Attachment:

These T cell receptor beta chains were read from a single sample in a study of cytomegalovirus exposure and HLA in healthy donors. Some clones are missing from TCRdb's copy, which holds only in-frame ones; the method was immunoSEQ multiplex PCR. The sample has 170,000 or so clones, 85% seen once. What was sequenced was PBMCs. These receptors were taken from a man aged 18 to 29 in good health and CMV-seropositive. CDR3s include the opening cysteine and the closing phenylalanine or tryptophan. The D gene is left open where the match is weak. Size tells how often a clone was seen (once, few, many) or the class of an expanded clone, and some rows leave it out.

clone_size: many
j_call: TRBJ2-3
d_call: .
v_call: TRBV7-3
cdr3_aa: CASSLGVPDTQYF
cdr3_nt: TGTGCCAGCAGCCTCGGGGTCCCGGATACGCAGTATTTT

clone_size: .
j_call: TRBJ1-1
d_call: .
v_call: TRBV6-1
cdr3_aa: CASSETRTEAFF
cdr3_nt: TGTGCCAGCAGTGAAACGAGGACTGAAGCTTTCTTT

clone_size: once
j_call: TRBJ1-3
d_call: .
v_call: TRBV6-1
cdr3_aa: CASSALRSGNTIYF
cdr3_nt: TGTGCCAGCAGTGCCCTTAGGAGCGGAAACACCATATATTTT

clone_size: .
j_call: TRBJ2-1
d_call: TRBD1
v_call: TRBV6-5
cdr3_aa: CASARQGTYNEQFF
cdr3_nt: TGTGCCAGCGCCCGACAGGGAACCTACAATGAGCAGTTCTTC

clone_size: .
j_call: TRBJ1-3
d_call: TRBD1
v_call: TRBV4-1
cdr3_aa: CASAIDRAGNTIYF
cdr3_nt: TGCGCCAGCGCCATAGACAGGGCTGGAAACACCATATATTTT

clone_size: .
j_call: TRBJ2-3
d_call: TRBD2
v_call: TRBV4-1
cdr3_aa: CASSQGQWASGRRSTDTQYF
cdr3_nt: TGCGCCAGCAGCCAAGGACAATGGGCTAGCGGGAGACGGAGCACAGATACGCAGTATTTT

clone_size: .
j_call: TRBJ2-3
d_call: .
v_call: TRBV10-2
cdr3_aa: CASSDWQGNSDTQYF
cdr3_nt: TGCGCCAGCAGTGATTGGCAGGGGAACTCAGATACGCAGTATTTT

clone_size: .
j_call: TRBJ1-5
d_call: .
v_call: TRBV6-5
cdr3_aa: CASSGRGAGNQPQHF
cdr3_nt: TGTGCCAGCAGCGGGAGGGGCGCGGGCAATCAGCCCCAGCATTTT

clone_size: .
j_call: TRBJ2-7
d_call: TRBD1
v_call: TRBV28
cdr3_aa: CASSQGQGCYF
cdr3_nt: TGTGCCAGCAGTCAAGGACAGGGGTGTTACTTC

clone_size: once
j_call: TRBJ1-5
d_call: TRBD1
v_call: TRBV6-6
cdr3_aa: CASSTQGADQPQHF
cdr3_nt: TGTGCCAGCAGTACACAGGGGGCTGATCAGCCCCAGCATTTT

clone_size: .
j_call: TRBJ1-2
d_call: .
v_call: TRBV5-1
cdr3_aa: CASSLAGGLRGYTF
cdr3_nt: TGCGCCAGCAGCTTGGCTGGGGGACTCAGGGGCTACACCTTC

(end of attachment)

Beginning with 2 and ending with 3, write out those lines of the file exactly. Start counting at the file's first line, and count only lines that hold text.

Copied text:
clone_size: many
j_call: TRBJ2-3